Patterson AC, et al. Biomarker and Dietary Validation of a Canadian Food Frequency Questionnaire to Measure Eicosapentaenoic and Docosahexaenoic Acid Intakes From Whole Food, Functional Food, and Nutraceutical Sources. J Acad Nutr Diet. 2012;112(7):1005-14. PubMed PMID: 22583924.
* Article titles in AMA citation format should be in sentence-case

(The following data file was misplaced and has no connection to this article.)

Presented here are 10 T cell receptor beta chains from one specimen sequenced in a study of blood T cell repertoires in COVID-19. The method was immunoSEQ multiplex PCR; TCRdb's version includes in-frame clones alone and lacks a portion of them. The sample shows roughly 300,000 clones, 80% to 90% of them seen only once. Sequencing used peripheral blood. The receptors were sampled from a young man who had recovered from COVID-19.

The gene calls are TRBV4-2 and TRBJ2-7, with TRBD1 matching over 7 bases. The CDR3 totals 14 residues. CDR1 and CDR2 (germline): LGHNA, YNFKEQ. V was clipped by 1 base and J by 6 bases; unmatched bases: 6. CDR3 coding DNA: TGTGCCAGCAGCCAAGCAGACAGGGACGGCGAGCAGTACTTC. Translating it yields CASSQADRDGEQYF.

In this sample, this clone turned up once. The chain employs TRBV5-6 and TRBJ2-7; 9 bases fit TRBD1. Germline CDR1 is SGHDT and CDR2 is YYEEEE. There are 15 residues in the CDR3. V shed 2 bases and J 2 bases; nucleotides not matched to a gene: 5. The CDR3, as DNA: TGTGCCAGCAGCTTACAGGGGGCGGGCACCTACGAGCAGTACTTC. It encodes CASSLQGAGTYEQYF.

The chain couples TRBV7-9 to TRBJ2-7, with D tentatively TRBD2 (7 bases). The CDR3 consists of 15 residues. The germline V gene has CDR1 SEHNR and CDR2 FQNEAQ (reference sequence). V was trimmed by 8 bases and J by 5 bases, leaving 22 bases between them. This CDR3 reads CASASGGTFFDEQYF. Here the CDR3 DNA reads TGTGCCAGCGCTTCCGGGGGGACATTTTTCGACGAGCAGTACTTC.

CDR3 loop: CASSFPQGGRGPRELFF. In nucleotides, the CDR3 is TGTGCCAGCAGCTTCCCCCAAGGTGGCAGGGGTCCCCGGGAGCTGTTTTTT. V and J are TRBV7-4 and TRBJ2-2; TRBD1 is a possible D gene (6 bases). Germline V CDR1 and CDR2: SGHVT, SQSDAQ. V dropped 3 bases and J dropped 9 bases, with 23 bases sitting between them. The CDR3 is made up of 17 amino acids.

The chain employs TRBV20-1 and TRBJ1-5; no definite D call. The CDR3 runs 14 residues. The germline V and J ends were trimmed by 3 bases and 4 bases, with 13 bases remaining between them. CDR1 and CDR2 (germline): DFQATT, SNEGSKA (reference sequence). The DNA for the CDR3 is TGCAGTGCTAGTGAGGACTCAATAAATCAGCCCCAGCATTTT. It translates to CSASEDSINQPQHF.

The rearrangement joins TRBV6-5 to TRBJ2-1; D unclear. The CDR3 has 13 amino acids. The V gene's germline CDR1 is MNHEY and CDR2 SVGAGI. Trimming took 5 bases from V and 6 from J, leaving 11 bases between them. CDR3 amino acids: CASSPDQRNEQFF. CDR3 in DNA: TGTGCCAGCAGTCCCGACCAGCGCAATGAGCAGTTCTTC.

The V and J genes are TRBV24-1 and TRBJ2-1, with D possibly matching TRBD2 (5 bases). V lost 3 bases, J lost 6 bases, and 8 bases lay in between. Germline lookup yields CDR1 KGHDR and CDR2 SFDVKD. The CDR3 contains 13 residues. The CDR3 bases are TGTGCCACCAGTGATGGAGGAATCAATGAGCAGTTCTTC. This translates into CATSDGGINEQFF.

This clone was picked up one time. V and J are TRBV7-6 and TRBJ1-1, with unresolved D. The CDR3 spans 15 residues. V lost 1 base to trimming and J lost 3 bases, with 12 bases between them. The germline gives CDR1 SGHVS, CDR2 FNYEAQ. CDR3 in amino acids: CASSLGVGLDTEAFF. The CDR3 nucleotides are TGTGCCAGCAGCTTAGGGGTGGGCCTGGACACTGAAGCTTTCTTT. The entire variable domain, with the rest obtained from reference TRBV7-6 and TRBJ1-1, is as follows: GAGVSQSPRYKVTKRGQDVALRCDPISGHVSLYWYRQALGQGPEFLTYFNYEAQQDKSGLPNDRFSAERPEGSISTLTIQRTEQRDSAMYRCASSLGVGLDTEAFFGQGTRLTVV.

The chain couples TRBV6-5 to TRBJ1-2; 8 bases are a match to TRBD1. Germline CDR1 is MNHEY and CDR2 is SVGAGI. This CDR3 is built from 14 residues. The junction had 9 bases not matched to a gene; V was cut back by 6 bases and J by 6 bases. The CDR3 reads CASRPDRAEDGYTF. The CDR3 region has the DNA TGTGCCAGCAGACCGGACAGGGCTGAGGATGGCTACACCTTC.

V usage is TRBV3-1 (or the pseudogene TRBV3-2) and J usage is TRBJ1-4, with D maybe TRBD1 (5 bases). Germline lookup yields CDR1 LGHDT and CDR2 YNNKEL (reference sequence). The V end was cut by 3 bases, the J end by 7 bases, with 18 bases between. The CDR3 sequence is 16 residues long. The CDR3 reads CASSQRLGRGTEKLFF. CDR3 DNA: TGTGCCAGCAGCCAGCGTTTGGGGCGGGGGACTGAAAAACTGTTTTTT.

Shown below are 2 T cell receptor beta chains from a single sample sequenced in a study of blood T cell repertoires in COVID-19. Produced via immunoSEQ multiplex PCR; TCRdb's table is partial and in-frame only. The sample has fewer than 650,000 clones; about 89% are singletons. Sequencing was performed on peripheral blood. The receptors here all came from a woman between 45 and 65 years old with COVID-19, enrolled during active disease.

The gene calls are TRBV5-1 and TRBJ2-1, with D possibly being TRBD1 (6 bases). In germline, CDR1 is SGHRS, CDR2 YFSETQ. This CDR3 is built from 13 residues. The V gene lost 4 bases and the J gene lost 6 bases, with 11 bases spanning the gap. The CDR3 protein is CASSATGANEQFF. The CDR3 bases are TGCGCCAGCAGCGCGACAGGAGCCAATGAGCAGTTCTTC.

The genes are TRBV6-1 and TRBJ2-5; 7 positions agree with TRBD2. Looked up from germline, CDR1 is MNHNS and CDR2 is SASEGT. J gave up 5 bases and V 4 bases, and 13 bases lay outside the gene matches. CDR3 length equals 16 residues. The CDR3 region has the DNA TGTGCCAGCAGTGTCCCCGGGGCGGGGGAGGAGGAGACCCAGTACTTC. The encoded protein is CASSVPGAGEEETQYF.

TY - JOUR T1 - Biomarker and dietary validation of a Canadian food frequency questionnaire to measure eicosapentaenoic and docosahexaenoic acid intakes from whole food, functional food, and nutraceutical sources. AU - Patterson,Ashley C, AU - Hogg,Ryan C, AU - Kishi,Diane M, AU - Stark,Ken D, Y1 - 2012/05/12/ PY - 2011/12/05/received PY - 2012/03/23/accepted PY - 2012/5/16/entrez PY - 2012/5/16/pubmed PY - 2012/10/18/medline SP - 1005 EP - 14 JF - Journal of the Academy of Nutrition and Dietetics JO - J Acad Nutr Diet VL - 112 IS - 7 N2 - BACKGROUND: Canadian dietary sources of eicosapentaenoic acid (EPA) and docosahexaenoic acid (DHA) include marine and non-marine whole foods, functional foods, and nutraceuticals. OBJECTIVE/DESIGN: In the present study, these sources were incorporated into a nutrient-specific, semi-quantitative food frequency questionnaire (FFQ) and the ability to measure the EPA and DHA intakes of Canadian adults was assessed. Specifically, the EPA and DHA intakes estimated by FFQ of 78 men and women, 20 to 60 years of age, were compared with EPA and DHA measurements from 3-day food records and measures of EPA and DHA in fasting whole blood. RESULTS: Mean (±standard deviation) and median intakes of EPA+DHA were 0.34±0.34 and 0.21 g/day by FFQ and 0.47±0.71 and 0.13 g/day by food record, with no significant differences between mean intakes (P=0.93). The FFQ provided higher estimates than the food record at low intakes of EPA and DHA and lower estimates at high intakes based on Bland-Altman plots. The FFQ was moderately correlated with food record (r=0.31 to 0.49) and with blood biomarker measures of EPA and DHA (r=0.31 to 0.51). Agreement analysis revealed that 42% of participants were classified in the same and 77% into same or adjacent quartile when EPA and DHA intake was assessed by food record and by FFQ. Similar quartile agreement was found for EPA and DHA intakes by FFQ with blood biomarker EPA and DHA. The range of the validity coefficients, calculated using the method of triads, was 0.43 to 0.71 for FFQ measurement of EPA+DHA. CONCLUSIONS: The FFQ is an adequate tool for estimating usual EPA and DHA intakes and ranking Canadian adults by their intakes. SN - 2212-2672 UR - https://www.unboundmedicine.com/medline/citation/22583924/Biomarker_and_dietary_validation_of_a_Canadian_food_frequency_questionnaire_to_measure_eicosapentaenoic_and_docosahexaenoic_acid_intakes_from_whole_food_functional_food_and_nutraceutical_sources_ L2 - https://linkinghub.elsevier.com/retrieve/pii/S2212-2672(12)00465-0 DB - PRIME DP - Unbound Medicine ER -